That 1992 triumph still remains Ivory Coast’s sole major trophy. For a country that produces so much talent, that has been somewhat surprising and leads to comparisons with another nation that also dons Orange in its international football endeavours – the Netherlands. For just like the Netherlands, one major trophy and numerous failed finals in its illustrious history sets them as perennial underachievers.

This though, is their chance to make things right. With young talent coming through, a tournament win is required to set precedence for future dominance, just as Spain’s Euro 2008 triumph did for a country which was also until then a perennial underachiever.

However, there is also a sense that the country’s golden generation is coming to an end with nothing to show for it. The Toure brothers, Eboue, Zokora as well as Drogba form a part of a golden generation which has endured extreme highs as well as lows. Qualifying for two consecutive World Cups, they have been unlucky at being placed in the Group of Death on both occasions. But it is on the African scene that most of the heartache has occurred. Considered favourites each time, each time has been met with disappointment.

Certainly, the feeling is that especially for Didier Drogba, this is the last chance galore for him. It is he who, with his larger than life status and personality that has held the country’s football community together, even in times of turmoil such as the Laurent Gbagbo- Alasanne Ouattara fiasco. This at least ensured, that unlike most of the North African giants (and especially Egypt), politically induced unrest did not adversely affect their football.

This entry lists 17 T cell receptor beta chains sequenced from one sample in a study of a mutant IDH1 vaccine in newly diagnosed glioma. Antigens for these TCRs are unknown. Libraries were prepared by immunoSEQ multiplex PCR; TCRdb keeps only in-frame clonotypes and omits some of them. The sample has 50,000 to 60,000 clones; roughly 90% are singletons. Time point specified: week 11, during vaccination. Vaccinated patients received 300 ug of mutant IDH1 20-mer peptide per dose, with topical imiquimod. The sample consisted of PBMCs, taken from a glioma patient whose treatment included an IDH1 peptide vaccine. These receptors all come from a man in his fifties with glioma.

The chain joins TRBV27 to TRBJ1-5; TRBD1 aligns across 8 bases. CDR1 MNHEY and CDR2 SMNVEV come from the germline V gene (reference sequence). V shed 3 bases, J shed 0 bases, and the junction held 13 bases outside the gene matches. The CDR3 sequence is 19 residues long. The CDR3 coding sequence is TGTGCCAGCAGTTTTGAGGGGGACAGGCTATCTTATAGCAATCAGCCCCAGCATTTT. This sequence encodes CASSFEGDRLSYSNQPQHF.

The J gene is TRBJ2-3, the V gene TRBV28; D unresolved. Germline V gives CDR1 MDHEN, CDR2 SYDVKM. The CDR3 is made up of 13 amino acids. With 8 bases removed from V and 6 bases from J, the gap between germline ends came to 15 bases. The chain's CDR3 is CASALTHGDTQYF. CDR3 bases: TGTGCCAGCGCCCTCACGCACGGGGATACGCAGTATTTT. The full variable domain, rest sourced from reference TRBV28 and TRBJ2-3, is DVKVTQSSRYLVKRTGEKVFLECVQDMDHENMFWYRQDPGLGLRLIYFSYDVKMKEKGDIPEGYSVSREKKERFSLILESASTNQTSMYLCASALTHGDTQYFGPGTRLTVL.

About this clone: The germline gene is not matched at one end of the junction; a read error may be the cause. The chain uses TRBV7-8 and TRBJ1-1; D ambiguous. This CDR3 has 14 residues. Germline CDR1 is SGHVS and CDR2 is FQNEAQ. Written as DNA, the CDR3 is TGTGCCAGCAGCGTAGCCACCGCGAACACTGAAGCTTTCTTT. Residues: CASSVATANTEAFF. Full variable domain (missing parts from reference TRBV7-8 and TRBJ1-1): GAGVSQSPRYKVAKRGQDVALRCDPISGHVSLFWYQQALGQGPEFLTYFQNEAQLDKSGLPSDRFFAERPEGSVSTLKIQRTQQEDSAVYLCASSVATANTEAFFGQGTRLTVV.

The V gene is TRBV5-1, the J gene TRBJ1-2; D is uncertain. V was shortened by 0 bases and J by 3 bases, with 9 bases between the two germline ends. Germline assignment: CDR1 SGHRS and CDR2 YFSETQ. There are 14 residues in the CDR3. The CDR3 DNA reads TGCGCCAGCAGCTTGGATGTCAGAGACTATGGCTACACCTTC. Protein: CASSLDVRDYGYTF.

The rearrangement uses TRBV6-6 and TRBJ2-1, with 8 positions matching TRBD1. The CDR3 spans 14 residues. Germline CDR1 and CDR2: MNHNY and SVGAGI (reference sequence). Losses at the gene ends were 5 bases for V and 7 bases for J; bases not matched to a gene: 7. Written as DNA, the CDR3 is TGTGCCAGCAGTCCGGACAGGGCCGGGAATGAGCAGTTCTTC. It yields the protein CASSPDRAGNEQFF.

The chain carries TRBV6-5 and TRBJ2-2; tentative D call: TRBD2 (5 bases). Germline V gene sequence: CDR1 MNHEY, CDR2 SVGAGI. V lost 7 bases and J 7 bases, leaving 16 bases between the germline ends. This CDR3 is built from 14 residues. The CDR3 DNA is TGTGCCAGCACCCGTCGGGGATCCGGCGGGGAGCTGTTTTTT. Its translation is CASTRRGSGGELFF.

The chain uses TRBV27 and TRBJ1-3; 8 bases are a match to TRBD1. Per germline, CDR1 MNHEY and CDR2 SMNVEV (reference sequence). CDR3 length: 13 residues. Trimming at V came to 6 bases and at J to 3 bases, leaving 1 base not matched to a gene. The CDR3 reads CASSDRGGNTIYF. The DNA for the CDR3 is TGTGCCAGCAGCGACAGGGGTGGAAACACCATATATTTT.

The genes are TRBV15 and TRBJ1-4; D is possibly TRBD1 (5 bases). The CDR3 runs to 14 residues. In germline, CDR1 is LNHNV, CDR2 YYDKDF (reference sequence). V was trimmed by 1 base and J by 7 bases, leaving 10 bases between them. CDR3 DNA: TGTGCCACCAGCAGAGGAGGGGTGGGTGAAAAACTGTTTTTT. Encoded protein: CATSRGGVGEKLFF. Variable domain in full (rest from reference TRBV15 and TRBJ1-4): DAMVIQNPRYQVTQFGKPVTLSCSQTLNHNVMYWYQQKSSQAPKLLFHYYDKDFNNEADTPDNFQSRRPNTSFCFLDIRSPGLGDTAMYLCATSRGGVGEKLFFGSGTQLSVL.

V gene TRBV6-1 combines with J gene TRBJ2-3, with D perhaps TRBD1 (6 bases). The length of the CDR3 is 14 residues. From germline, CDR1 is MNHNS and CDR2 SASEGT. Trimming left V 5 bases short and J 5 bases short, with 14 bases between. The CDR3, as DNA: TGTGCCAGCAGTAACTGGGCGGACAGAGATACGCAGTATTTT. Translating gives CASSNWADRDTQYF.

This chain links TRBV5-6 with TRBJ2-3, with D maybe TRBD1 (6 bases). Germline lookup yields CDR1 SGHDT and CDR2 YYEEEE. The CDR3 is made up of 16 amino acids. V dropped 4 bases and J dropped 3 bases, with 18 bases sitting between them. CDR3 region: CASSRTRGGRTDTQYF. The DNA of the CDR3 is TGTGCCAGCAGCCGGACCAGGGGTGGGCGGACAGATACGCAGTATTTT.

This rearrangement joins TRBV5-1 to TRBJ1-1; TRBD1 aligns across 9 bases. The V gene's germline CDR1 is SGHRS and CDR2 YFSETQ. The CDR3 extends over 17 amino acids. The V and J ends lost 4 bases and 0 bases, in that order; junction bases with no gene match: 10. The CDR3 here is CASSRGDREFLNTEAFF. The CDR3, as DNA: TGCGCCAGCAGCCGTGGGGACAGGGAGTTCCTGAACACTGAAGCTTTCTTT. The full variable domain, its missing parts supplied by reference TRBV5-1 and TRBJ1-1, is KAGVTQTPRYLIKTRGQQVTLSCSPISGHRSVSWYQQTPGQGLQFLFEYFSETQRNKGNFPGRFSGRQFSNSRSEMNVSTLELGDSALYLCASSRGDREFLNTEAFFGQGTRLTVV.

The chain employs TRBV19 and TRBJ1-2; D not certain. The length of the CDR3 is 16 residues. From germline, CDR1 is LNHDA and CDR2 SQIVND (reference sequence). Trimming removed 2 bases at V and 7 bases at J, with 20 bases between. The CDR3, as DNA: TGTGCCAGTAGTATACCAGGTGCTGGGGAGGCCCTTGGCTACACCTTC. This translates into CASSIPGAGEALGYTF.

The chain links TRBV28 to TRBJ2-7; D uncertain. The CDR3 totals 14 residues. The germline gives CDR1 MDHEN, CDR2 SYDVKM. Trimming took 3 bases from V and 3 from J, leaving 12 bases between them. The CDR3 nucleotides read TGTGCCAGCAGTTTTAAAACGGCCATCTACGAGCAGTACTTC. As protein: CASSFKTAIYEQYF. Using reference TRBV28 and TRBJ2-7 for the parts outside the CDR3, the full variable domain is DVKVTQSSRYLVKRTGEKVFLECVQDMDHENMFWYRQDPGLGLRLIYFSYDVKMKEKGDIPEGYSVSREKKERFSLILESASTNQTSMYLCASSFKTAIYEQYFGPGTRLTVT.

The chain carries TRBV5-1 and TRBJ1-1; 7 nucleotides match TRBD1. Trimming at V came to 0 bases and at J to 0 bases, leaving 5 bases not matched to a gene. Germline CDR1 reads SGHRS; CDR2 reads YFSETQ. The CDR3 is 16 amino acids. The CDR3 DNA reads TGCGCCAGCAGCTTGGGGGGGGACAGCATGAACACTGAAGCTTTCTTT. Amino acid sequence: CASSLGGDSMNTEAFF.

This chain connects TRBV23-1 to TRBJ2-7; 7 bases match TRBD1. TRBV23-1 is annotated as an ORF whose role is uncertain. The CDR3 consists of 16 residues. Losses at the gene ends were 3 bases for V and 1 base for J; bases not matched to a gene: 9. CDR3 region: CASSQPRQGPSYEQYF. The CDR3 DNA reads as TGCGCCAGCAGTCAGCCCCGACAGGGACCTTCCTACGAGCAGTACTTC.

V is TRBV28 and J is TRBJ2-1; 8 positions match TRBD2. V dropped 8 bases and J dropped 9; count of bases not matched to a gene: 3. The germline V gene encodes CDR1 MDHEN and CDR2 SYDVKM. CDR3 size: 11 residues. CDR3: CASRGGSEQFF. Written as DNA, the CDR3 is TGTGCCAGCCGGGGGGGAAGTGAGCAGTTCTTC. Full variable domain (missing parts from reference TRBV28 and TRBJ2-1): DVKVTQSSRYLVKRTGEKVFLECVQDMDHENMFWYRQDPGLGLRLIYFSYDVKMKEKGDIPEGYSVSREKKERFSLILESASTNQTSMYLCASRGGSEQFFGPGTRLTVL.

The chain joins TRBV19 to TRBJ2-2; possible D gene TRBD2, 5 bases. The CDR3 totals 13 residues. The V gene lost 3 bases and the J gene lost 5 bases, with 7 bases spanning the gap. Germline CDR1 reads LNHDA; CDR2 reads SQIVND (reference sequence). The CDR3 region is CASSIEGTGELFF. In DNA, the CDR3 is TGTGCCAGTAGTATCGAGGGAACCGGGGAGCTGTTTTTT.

It was also him who, in valiant losses to Argentina (2006 World Cup) and Brazil (2010 World Cup) scored his country’s solitary goal both times. However, it was also him who, in the 2006 African Cup of Nations, missed the Ivorians first penalty in the shootout in the final, a feat he would repeat in the 2012 final, be it in regulation time. On both occasions, the Ivorians lost the final.